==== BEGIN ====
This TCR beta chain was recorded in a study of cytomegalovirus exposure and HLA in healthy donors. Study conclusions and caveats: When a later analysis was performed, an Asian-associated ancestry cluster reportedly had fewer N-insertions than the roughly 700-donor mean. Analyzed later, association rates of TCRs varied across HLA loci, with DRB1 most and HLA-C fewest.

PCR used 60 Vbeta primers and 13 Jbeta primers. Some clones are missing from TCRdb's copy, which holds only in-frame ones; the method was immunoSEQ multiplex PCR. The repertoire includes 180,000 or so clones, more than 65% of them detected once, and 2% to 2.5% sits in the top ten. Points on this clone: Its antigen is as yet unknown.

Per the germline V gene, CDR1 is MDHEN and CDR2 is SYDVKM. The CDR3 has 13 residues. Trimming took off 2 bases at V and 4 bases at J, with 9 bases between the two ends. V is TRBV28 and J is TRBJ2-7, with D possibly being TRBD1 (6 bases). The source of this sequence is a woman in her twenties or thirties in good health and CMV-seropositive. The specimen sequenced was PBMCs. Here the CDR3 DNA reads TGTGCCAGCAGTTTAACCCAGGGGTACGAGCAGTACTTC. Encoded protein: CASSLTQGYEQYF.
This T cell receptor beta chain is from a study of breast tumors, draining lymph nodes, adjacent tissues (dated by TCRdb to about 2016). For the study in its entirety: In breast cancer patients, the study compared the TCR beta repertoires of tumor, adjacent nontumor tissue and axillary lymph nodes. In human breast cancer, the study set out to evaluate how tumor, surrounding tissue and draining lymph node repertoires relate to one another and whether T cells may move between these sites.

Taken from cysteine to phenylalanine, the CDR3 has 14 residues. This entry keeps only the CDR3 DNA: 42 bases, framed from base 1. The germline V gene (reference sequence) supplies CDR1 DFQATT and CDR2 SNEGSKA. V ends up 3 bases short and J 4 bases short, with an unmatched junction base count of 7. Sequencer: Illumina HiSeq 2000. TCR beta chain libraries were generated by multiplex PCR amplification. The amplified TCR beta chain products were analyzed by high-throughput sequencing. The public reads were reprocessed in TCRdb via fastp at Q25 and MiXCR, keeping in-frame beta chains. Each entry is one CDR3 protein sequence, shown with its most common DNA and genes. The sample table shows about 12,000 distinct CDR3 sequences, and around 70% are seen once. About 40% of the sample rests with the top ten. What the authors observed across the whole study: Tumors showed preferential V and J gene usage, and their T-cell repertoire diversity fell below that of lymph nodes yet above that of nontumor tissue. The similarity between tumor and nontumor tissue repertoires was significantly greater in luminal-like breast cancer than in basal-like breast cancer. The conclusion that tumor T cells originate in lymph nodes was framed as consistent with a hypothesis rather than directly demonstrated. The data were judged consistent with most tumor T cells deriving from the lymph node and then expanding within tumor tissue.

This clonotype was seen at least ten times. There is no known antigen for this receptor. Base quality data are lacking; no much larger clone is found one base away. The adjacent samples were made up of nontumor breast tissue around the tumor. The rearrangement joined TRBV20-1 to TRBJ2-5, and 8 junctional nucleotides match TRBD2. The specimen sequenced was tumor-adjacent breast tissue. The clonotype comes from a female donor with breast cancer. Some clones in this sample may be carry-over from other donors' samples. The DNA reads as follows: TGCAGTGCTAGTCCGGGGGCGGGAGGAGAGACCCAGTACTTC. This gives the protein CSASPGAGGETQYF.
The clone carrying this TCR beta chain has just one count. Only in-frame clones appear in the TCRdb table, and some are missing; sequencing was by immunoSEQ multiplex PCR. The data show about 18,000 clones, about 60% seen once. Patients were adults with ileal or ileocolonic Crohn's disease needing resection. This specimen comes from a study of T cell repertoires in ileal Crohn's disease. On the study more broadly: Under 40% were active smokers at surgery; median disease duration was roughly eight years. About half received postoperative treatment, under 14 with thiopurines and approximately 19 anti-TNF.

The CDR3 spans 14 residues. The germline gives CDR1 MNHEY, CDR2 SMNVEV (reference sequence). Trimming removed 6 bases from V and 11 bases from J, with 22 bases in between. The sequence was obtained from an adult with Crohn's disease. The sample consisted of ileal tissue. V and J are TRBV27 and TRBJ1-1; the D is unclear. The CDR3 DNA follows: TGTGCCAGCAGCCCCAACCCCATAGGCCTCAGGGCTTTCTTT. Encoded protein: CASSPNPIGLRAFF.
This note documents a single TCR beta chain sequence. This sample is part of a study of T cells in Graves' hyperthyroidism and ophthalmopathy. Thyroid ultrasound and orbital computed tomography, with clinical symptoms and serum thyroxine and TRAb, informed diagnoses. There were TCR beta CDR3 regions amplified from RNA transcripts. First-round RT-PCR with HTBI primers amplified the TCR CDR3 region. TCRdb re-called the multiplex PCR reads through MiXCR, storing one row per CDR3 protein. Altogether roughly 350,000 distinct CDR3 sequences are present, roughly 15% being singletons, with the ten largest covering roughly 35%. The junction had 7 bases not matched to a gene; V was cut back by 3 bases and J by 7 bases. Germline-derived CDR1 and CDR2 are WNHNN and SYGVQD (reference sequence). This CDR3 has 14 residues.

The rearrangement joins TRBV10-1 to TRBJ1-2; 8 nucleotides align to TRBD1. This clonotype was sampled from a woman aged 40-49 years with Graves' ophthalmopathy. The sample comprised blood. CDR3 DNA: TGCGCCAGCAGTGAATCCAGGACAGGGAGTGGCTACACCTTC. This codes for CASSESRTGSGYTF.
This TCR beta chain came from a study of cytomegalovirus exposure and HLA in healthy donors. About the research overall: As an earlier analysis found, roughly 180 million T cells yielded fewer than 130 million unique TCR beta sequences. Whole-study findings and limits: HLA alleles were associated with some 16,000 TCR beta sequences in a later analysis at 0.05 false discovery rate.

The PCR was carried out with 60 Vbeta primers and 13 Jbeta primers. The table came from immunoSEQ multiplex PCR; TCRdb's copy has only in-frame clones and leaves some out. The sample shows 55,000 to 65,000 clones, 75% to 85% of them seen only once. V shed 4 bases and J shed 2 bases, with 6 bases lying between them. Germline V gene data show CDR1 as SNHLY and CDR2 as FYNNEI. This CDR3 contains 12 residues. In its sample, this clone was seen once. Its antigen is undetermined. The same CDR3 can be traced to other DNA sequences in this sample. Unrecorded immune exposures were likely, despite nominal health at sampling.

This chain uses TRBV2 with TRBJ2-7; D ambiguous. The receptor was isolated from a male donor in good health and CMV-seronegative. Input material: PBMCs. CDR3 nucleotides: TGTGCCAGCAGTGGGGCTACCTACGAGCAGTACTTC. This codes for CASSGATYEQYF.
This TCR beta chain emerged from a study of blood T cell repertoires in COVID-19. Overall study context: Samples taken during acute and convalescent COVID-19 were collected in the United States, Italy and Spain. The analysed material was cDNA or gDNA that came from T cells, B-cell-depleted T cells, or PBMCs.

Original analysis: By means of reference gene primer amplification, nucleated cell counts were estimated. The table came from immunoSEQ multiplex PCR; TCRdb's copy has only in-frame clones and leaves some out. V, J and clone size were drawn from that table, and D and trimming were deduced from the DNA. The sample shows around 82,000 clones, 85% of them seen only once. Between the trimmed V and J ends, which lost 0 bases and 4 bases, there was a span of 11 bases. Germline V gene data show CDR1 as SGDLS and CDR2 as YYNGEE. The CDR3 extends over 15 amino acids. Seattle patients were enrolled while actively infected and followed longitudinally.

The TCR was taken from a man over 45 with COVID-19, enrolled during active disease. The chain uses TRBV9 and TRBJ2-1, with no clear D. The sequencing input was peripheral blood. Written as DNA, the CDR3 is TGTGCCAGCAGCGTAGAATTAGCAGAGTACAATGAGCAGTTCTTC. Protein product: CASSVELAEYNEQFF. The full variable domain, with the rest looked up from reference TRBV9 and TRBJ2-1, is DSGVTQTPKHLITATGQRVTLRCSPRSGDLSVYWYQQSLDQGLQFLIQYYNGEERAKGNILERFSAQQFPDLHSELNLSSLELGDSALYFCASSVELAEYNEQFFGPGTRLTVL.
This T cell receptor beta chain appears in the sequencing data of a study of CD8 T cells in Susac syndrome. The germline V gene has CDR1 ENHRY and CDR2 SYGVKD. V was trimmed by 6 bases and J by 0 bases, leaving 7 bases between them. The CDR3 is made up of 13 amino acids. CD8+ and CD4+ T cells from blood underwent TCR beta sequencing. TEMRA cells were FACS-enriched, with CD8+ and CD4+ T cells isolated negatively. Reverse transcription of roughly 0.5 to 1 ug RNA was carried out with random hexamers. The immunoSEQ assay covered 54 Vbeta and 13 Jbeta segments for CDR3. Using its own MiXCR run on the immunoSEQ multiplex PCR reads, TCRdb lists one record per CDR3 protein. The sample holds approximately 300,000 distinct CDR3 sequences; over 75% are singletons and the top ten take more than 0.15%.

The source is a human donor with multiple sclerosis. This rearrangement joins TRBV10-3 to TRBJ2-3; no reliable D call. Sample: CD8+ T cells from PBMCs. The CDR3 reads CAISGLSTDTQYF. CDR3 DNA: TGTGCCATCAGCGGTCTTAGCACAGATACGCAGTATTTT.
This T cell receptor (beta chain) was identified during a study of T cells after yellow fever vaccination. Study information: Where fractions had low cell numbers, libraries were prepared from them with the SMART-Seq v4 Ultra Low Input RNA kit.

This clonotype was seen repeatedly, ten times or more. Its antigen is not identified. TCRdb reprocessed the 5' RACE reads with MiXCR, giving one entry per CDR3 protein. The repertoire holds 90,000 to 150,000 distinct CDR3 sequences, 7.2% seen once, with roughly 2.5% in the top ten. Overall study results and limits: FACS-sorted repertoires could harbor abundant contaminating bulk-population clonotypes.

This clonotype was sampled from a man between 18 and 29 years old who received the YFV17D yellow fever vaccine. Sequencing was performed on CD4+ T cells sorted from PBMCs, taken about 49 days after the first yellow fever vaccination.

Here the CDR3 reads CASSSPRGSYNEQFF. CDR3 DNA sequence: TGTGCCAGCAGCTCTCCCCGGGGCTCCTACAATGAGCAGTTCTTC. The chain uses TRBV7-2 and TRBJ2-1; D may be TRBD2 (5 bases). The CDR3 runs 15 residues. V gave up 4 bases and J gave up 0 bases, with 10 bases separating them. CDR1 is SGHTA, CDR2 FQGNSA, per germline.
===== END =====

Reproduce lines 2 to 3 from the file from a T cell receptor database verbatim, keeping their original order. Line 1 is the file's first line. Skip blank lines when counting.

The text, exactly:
PCR used 60 Vbeta primers and 13 Jbeta primers. Some clones are missing from TCRdb's copy, which holds only in-frame ones; the method was immunoSEQ multiplex PCR. The repertoire includes 180,000 or so clones, more than 65% of them detected once, and 2% to 2.5% sits in the top ten. Points on this clone: Its antigen is as yet unknown.

Per the germline V gene, CDR1 is MDHEN and CDR2 is SYDVKM. The CDR3 has 13 residues. Trimming took off 2 bases at V and 4 bases at J, with 9 bases between the two ends. V is TRBV28 and J is TRBJ2-7, with D possibly being TRBD1 (6 bases). The source of this sequence is a woman in her twenties or thirties in good health and CMV-seropositive. The specimen sequenced was PBMCs. Here the CDR3 DNA reads TGTGCCAGCAGTTTAACCCAGGGGTACGAGCAGTACTTC. Encoded protein: CASSLTQGYEQYF.